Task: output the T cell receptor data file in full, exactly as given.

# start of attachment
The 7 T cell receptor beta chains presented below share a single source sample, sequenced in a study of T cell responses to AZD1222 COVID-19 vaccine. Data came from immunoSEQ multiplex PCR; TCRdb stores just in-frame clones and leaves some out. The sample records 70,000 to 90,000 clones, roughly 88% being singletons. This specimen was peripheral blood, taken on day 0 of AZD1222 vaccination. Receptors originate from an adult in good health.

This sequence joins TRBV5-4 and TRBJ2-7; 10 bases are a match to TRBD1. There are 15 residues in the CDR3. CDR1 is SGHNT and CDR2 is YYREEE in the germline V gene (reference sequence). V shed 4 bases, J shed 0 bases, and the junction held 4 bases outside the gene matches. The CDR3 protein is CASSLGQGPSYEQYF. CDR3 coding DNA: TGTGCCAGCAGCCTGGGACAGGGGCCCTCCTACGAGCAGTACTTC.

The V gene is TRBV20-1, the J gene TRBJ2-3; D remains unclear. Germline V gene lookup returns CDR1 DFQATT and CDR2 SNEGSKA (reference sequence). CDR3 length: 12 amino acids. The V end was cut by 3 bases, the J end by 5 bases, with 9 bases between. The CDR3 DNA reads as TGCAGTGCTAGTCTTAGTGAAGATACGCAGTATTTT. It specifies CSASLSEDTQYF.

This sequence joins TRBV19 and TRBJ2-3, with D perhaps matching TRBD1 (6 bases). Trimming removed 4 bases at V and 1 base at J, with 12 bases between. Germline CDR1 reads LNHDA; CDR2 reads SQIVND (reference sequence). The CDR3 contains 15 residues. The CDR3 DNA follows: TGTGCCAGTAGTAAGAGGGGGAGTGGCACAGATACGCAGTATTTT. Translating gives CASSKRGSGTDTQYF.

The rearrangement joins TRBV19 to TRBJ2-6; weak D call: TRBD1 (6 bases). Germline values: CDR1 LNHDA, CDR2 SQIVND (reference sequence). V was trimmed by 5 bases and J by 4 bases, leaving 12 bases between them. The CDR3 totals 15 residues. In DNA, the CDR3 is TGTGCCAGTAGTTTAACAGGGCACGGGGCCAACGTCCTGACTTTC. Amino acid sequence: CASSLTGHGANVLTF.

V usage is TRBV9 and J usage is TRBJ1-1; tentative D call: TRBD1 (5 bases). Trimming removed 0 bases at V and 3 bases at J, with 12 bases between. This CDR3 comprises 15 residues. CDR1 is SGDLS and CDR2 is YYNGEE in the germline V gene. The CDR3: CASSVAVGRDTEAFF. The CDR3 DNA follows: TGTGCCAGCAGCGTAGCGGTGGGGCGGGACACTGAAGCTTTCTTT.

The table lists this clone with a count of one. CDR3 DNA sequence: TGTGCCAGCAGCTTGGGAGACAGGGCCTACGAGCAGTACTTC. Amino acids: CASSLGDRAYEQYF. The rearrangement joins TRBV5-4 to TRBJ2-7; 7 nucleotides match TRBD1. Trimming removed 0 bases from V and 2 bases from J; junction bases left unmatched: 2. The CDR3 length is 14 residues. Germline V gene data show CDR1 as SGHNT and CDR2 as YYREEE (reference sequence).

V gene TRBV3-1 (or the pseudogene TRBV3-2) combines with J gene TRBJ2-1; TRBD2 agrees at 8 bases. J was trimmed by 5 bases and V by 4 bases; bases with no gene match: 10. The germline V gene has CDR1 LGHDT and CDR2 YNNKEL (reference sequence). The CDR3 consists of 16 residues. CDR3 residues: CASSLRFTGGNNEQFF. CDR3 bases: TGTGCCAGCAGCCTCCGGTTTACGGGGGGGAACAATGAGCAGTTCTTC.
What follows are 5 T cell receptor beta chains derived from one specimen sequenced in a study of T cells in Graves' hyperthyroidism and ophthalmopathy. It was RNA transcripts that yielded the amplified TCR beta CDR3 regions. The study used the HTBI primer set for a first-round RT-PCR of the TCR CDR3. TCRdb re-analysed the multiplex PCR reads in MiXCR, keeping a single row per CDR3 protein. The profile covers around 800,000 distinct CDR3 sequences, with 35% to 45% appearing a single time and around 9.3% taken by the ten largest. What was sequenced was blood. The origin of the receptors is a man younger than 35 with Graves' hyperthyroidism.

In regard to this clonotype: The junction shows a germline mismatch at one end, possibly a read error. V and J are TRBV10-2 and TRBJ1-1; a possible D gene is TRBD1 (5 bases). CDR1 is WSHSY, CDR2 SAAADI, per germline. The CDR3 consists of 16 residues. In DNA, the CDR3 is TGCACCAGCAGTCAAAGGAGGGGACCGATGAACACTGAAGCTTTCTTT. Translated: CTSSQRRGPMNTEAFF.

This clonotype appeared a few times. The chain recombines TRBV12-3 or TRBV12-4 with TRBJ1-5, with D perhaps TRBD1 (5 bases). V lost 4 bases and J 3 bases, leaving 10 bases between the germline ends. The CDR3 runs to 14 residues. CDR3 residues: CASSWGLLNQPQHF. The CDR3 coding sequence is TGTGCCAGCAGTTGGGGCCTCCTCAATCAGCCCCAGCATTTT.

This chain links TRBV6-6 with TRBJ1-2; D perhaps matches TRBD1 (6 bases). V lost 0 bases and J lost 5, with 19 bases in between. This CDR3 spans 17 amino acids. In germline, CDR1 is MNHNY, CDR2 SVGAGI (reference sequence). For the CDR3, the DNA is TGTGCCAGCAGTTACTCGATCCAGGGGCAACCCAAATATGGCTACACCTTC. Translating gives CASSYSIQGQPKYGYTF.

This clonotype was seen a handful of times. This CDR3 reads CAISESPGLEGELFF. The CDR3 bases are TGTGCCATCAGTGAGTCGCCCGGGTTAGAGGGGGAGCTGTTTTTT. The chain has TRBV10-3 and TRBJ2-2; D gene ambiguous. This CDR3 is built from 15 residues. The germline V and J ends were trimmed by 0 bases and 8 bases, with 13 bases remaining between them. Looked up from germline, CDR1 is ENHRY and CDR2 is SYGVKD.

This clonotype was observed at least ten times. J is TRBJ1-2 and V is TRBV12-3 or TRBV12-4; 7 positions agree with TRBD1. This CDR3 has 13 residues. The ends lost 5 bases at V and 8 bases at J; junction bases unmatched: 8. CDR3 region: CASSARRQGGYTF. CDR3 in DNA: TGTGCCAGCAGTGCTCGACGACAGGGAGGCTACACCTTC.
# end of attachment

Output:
The 7 T cell receptor beta chains presented below share a single source sample, sequenced in a study of T cell responses to AZD1222 COVID-19 vaccine. Data came from immunoSEQ multiplex PCR; TCRdb stores just in-frame clones and leaves some out. The sample records 70,000 to 90,000 clones, roughly 88% being singletons. This specimen was peripheral blood, taken on day 0 of AZD1222 vaccination. Receptors originate from an adult in good health.

This sequence joins TRBV5-4 and TRBJ2-7; 10 bases are a match to TRBD1. There are 15 residues in the CDR3. CDR1 is SGHNT and CDR2 is YYREEE in the germline V gene (reference sequence). V shed 4 bases, J shed 0 bases, and the junction held 4 bases outside the gene matches. The CDR3 protein is CASSLGQGPSYEQYF. CDR3 coding DNA: TGTGCCAGCAGCCTGGGACAGGGGCCCTCCTACGAGCAGTACTTC.

The V gene is TRBV20-1, the J gene TRBJ2-3; D remains unclear. Germline V gene lookup returns CDR1 DFQATT and CDR2 SNEGSKA (reference sequence). CDR3 length: 12 amino acids. The V end was cut by 3 bases, the J end by 5 bases, with 9 bases between. The CDR3 DNA reads as TGCAGTGCTAGTCTTAGTGAAGATACGCAGTATTTT. It specifies CSASLSEDTQYF.

This sequence joins TRBV19 and TRBJ2-3, with D perhaps matching TRBD1 (6 bases). Trimming removed 4 bases at V and 1 base at J, with 12 bases between. Germline CDR1 reads LNHDA; CDR2 reads SQIVND (reference sequence). The CDR3 contains 15 residues. The CDR3 DNA follows: TGTGCCAGTAGTAAGAGGGGGAGTGGCACAGATACGCAGTATTTT. Translating gives CASSKRGSGTDTQYF.

The rearrangement joins TRBV19 to TRBJ2-6; weak D call: TRBD1 (6 bases). Germline values: CDR1 LNHDA, CDR2 SQIVND (reference sequence). V was trimmed by 5 bases and J by 4 bases, leaving 12 bases between them. The CDR3 totals 15 residues. In DNA, the CDR3 is TGTGCCAGTAGTTTAACAGGGCACGGGGCCAACGTCCTGACTTTC. Amino acid sequence: CASSLTGHGANVLTF.

V usage is TRBV9 and J usage is TRBJ1-1; tentative D call: TRBD1 (5 bases). Trimming removed 0 bases at V and 3 bases at J, with 12 bases between. This CDR3 comprises 15 residues. CDR1 is SGDLS and CDR2 is YYNGEE in the germline V gene. The CDR3: CASSVAVGRDTEAFF. The CDR3 DNA follows: TGTGCCAGCAGCGTAGCGGTGGGGCGGGACACTGAAGCTTTCTTT.

The table lists this clone with a count of one. CDR3 DNA sequence: TGTGCCAGCAGCTTGGGAGACAGGGCCTACGAGCAGTACTTC. Amino acids: CASSLGDRAYEQYF. The rearrangement joins TRBV5-4 to TRBJ2-7; 7 nucleotides match TRBD1. Trimming removed 0 bases from V and 2 bases from J; junction bases left unmatched: 2. The CDR3 length is 14 residues. Germline V gene data show CDR1 as SGHNT and CDR2 as YYREEE (reference sequence).

V gene TRBV3-1 (or the pseudogene TRBV3-2) combines with J gene TRBJ2-1; TRBD2 agrees at 8 bases. J was trimmed by 5 bases and V by 4 bases; bases with no gene match: 10. The germline V gene has CDR1 LGHDT and CDR2 YNNKEL (reference sequence). The CDR3 consists of 16 residues. CDR3 residues: CASSLRFTGGNNEQFF. CDR3 bases: TGTGCCAGCAGCCTCCGGTTTACGGGGGGGAACAATGAGCAGTTCTTC.
What follows are 5 T cell receptor beta chains derived from one specimen sequenced in a study of T cells in Graves' hyperthyroidism and ophthalmopathy. It was RNA transcripts that yielded the amplified TCR beta CDR3 regions. The study used the HTBI primer set for a first-round RT-PCR of the TCR CDR3. TCRdb re-analysed the multiplex PCR reads in MiXCR, keeping a single row per CDR3 protein. The profile covers around 800,000 distinct CDR3 sequences, with 35% to 45% appearing a single time and around 9.3% taken by the ten largest. What was sequenced was blood. The origin of the receptors is a man younger than 35 with Graves' hyperthyroidism.

In regard to this clonotype: The junction shows a germline mismatch at one end, possibly a read error. V and J are TRBV10-2 and TRBJ1-1; a possible D gene is TRBD1 (5 bases). CDR1 is WSHSY, CDR2 SAAADI, per germline. The CDR3 consists of 16 residues. In DNA, the CDR3 is TGCACCAGCAGTCAAAGGAGGGGACCGATGAACACTGAAGCTTTCTTT. Translated: CTSSQRRGPMNTEAFF.

This clonotype appeared a few times. The chain recombines TRBV12-3 or TRBV12-4 with TRBJ1-5, with D perhaps TRBD1 (5 bases). V lost 4 bases and J 3 bases, leaving 10 bases between the germline ends. The CDR3 runs to 14 residues. CDR3 residues: CASSWGLLNQPQHF. The CDR3 coding sequence is TGTGCCAGCAGTTGGGGCCTCCTCAATCAGCCCCAGCATTTT.

This chain links TRBV6-6 with TRBJ1-2; D perhaps matches TRBD1 (6 bases). V lost 0 bases and J lost 5, with 19 bases in between. This CDR3 spans 17 amino acids. In germline, CDR1 is MNHNY, CDR2 SVGAGI (reference sequence). For the CDR3, the DNA is TGTGCCAGCAGTTACTCGATCCAGGGGCAACCCAAATATGGCTACACCTTC. Translating gives CASSYSIQGQPKYGYTF.

This clonotype was seen a handful of times. This CDR3 reads CAISESPGLEGELFF. The CDR3 bases are TGTGCCATCAGTGAGTCGCCCGGGTTAGAGGGGGAGCTGTTTTTT. The chain has TRBV10-3 and TRBJ2-2; D gene ambiguous. This CDR3 is built from 15 residues. The germline V and J ends were trimmed by 0 bases and 8 bases, with 13 bases remaining between them. Looked up from germline, CDR1 is ENHRY and CDR2 is SYGVKD.

This clonotype was observed at least ten times. J is TRBJ1-2 and V is TRBV12-3 or TRBV12-4; 7 positions agree with TRBD1. This CDR3 has 13 residues. The ends lost 5 bases at V and 8 bases at J; junction bases unmatched: 8. CDR3 region: CASSARRQGGYTF. CDR3 in DNA: TGTGCCAGCAGTGCTCGACGACAGGGAGGCTACACCTTC.